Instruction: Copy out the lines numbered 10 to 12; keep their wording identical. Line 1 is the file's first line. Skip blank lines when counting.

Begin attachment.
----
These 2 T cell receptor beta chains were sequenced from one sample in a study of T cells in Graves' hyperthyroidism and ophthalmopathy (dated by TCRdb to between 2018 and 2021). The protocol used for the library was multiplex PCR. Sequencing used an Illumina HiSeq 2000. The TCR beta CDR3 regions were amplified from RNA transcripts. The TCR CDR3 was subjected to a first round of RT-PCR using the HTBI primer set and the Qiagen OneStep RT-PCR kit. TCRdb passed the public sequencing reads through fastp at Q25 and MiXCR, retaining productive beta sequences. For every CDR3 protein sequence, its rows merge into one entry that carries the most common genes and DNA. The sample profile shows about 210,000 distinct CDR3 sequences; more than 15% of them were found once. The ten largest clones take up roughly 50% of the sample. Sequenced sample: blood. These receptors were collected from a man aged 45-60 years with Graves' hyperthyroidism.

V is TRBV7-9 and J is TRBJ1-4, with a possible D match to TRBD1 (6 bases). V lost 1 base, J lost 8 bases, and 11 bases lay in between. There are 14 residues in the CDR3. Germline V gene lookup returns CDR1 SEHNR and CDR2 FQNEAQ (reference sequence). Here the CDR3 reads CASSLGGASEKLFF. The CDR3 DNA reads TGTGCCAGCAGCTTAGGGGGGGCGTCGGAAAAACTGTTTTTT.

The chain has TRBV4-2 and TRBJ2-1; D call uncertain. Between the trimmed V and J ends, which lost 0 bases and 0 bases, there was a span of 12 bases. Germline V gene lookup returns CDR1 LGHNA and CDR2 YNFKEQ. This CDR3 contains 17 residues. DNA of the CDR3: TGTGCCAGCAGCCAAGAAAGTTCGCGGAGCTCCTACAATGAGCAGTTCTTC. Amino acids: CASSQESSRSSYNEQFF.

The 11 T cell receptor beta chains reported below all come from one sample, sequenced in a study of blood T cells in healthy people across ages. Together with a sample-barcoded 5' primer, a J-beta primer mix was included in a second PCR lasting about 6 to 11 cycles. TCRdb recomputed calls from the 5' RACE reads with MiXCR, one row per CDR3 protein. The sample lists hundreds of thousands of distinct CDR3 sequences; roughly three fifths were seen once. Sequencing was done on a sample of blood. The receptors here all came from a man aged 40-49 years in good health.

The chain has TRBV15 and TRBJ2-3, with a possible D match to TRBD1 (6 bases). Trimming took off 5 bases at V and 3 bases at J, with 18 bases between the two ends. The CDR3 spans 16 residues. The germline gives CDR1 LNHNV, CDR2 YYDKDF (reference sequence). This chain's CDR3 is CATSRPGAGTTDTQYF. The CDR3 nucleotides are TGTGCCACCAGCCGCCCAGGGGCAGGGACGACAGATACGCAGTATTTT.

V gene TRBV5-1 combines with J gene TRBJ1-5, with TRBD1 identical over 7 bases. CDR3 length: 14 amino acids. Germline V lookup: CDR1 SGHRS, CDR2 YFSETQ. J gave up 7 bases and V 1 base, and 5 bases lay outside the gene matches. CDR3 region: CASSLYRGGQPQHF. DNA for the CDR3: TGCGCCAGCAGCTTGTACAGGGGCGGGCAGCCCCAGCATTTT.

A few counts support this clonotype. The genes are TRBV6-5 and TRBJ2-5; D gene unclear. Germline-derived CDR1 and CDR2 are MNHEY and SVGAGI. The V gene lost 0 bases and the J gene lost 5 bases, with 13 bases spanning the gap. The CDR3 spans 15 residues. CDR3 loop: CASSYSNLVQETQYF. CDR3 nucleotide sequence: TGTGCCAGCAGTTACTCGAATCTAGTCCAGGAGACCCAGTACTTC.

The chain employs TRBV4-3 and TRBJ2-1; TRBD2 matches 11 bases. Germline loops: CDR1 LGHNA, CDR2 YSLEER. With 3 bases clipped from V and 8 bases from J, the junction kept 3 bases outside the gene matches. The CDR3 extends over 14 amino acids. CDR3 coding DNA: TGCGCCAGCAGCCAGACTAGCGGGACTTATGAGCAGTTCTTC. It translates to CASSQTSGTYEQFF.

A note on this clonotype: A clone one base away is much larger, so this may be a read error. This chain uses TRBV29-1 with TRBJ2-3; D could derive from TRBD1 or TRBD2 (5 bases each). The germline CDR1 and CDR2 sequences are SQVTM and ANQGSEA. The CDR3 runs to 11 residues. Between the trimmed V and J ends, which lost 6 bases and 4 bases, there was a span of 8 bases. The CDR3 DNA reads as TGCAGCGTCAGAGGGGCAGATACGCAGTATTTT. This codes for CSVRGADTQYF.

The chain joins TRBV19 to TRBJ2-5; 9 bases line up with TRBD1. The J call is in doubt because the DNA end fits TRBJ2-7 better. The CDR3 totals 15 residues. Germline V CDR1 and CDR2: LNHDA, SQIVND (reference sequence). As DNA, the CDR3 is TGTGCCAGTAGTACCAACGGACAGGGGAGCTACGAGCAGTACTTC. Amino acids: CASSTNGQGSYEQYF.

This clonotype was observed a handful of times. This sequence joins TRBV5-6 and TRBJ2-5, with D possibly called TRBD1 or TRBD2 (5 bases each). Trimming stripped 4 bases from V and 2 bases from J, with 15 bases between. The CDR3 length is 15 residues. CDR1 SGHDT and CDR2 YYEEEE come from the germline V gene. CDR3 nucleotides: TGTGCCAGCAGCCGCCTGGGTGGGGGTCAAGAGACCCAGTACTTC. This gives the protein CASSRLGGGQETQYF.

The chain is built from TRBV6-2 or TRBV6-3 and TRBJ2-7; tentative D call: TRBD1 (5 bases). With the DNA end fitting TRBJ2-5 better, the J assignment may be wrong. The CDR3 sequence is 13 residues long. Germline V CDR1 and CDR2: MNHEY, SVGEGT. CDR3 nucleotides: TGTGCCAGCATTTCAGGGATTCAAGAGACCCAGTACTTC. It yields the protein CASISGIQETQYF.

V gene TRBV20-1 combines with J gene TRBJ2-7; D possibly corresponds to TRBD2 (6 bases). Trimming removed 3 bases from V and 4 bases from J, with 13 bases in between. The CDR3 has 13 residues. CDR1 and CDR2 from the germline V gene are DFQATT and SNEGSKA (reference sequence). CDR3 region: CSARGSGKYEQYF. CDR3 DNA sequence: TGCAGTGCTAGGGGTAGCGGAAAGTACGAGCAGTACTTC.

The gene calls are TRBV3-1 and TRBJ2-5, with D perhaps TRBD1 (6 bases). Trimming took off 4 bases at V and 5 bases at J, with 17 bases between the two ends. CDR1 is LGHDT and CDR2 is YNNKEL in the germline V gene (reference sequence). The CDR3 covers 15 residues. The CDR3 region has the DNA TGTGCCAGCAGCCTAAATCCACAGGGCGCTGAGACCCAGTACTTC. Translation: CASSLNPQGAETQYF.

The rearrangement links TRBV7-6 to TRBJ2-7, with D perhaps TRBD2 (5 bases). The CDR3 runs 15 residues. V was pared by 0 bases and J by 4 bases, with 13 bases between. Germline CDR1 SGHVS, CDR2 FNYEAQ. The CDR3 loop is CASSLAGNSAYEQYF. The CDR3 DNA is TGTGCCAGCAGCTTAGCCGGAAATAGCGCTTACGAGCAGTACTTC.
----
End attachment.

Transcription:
The chain joins TRBV19 to TRBJ2-5; 9 bases line up with TRBD1. The J call is in doubt because the DNA end fits TRBJ2-7 better. The CDR3 totals 15 residues. Germline V CDR1 and CDR2: LNHDA, SQIVND (reference sequence). As DNA, the CDR3 is TGTGCCAGTAGTACCAACGGACAGGGGAGCTACGAGCAGTACTTC. Amino acids: CASSTNGQGSYEQYF.

This clonotype was observed a handful of times. This sequence joins TRBV5-6 and TRBJ2-5, with D possibly called TRBD1 or TRBD2 (5 bases each). Trimming stripped 4 bases from V and 2 bases from J, with 15 bases between. The CDR3 length is 15 residues. CDR1 SGHDT and CDR2 YYEEEE come from the germline V gene. CDR3 nucleotides: TGTGCCAGCAGCCGCCTGGGTGGGGGTCAAGAGACCCAGTACTTC. This gives the protein CASSRLGGGQETQYF.

The chain is built from TRBV6-2 or TRBV6-3 and TRBJ2-7; tentative D call: TRBD1 (5 bases). With the DNA end fitting TRBJ2-5 better, the J assignment may be wrong. The CDR3 sequence is 13 residues long. Germline V CDR1 and CDR2: MNHEY, SVGEGT. CDR3 nucleotides: TGTGCCAGCATTTCAGGGATTCAAGAGACCCAGTACTTC. It yields the protein CASISGIQETQYF.